The Hope And Thankfulness For Each Day

Darwin Kingsly stated, “You have powers you never dreamed of. You can do things you never thought you could do. There are no limitations in what you can do except the limitations of your own mind.” I believe these characteristics Rhio O’Conner possessed when he was given little hope with the diagnosis of cancer. He was diagnosed with mesothelioma cancer and given one year to live. This type of cancer is rare and develops in the inner lining of your internal organs. They commonly believe it is caused by exposure to asbestos, naturally occurring silicate minerals that can be inhaled. Instead of looking at his fatal situation with despair, he decided he could overcome. Because of this hope and determination, he outlived the prognosis of the doctors and resultantly has inspired many with his story.

When a person hears they have been diagnosed with a disease as fatal as cancer, it is often devastating and something you never want to hear. If posed with this situation, what would you do? First of all, I would listen to what suggestions my doctors would offer for treatments and cures. After hearing what they have to say, I would then take my case to other renowned oncologists and hear their opinions and suggestions about what to do with my disease. I would also invest myself into intensive research on the specific type of cancer they diagnosed me with and find any piece of information that could possibly help. When yet not satisfied, I would as Rhio O’Conner conduct my own research about the disease.

One of the first things that I would do is change the way I live my life, which would start by eating healthier foods and exercising more frequently. This would help in establishing strength in my body as I prepare to go through months of trying to save my life without going through rigorous treatments and chemotherapy. In order to gain a better understanding of the cancer that is eating away at my body and the type of foods and exercise that could help me gain strength, I would review numerous medical text books that would provide detailed treatment procedures that would facilitate the slowdown of the progression of the disease. I would search out any possible treatment plans. If clinical trials were occurring and could possible help, I would look to those options and utilize all my resources. When examining the treatments that would perhaps extend my life just a little bit further, I would look at not only the type of medicine or drugs that would be used for the treatments, but also at the side effects and how they would interact with my body.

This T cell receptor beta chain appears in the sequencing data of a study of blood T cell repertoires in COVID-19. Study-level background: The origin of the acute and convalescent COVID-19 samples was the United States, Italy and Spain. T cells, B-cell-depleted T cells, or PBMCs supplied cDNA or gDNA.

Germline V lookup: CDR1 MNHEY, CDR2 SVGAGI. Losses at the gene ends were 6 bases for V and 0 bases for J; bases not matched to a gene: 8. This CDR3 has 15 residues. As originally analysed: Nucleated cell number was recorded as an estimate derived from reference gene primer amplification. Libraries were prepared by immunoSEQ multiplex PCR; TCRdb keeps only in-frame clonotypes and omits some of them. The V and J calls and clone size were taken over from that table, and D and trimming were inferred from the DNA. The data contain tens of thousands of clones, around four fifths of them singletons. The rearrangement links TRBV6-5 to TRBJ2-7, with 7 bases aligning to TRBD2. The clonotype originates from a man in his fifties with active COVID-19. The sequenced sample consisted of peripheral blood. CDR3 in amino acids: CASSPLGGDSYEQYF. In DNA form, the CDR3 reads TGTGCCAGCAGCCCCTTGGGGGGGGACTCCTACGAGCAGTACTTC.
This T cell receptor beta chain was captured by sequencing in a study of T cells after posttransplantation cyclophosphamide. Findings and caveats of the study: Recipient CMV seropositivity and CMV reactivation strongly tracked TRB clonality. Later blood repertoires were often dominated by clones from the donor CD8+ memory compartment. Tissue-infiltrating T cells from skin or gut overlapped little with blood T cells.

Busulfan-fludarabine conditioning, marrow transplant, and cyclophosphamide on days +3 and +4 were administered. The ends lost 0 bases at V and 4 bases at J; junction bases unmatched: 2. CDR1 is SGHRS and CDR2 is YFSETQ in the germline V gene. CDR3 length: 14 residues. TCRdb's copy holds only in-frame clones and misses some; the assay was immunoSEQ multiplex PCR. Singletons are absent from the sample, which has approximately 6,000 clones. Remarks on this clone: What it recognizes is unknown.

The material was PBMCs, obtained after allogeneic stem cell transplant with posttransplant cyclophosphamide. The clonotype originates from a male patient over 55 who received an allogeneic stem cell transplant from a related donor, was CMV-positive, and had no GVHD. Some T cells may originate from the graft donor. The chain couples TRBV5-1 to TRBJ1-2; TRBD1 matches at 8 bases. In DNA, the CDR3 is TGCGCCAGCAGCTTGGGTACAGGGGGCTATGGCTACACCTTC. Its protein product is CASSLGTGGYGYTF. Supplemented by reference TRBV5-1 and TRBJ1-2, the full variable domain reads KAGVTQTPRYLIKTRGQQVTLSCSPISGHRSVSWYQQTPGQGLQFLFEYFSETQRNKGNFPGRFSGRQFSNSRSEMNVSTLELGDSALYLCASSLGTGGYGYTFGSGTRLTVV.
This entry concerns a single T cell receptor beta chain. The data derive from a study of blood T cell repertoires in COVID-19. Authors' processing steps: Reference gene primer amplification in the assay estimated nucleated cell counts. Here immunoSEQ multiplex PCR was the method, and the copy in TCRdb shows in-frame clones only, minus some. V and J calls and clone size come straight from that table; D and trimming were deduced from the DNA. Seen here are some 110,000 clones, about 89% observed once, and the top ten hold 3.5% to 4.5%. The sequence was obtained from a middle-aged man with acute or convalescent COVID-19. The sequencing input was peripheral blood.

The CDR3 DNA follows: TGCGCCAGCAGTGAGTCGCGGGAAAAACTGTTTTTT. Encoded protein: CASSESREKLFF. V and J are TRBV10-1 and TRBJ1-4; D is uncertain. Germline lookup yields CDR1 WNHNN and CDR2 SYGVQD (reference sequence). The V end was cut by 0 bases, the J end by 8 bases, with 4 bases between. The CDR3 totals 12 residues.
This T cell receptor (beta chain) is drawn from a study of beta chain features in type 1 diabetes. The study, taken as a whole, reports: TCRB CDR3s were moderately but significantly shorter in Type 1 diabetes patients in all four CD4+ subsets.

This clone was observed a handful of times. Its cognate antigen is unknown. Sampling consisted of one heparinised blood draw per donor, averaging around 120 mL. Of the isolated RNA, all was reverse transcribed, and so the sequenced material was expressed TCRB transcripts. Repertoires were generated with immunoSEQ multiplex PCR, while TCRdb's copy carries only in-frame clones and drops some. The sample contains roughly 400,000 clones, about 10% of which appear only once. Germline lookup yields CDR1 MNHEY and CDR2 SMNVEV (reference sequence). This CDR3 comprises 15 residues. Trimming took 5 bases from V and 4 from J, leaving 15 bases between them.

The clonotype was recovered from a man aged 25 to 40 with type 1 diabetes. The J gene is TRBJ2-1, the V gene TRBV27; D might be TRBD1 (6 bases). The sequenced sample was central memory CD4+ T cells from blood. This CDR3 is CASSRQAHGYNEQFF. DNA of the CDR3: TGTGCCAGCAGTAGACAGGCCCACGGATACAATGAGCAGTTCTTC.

Dealing with cancer is not only a physical ordeal but also a mental and emotional trial. Due to the physical and emotional draining that will occur, having the support and encouragement of family and friends that stretch you to keep on fighting not matter what the doctors say is enormously important. No one should have to fight something as serious as cancer alone. Patients often deal with various operations or medicinal treatments with the possibility that they might or might not make it through, which is why they need someone to encourage them and help them make the right decisions.

“We must embrace pain and burn it as fuel for our journey,” these are the words of Kenji Miyazawa in regards to dealing with cancer. I feel through that statement he is expressing the power each of us possesses when given a terrible and deadly diagnosis. He epitomizes the idea of never giving up but letting that situation provide motivation to continue on each day. Through such a terrible condition, I believe people gain a greater perspective of life and learn to value each moment. Those who have outlived their diagnosis and timeline, like O’Conner, can impart into us a greater prioritization of life. If I were ever given the diagnosis of cancer, I would want to possess the motivation and drive, the hope and thankfulness for each day, and the ability to let that journey not end without me fighting and doing everything possible to live on to the next day. Cancer is a serious disease that eats away at your body – if ever given that diagnosis, we must be ready to fight for our lives and for the right to live.

By: Kotyk, Christiana

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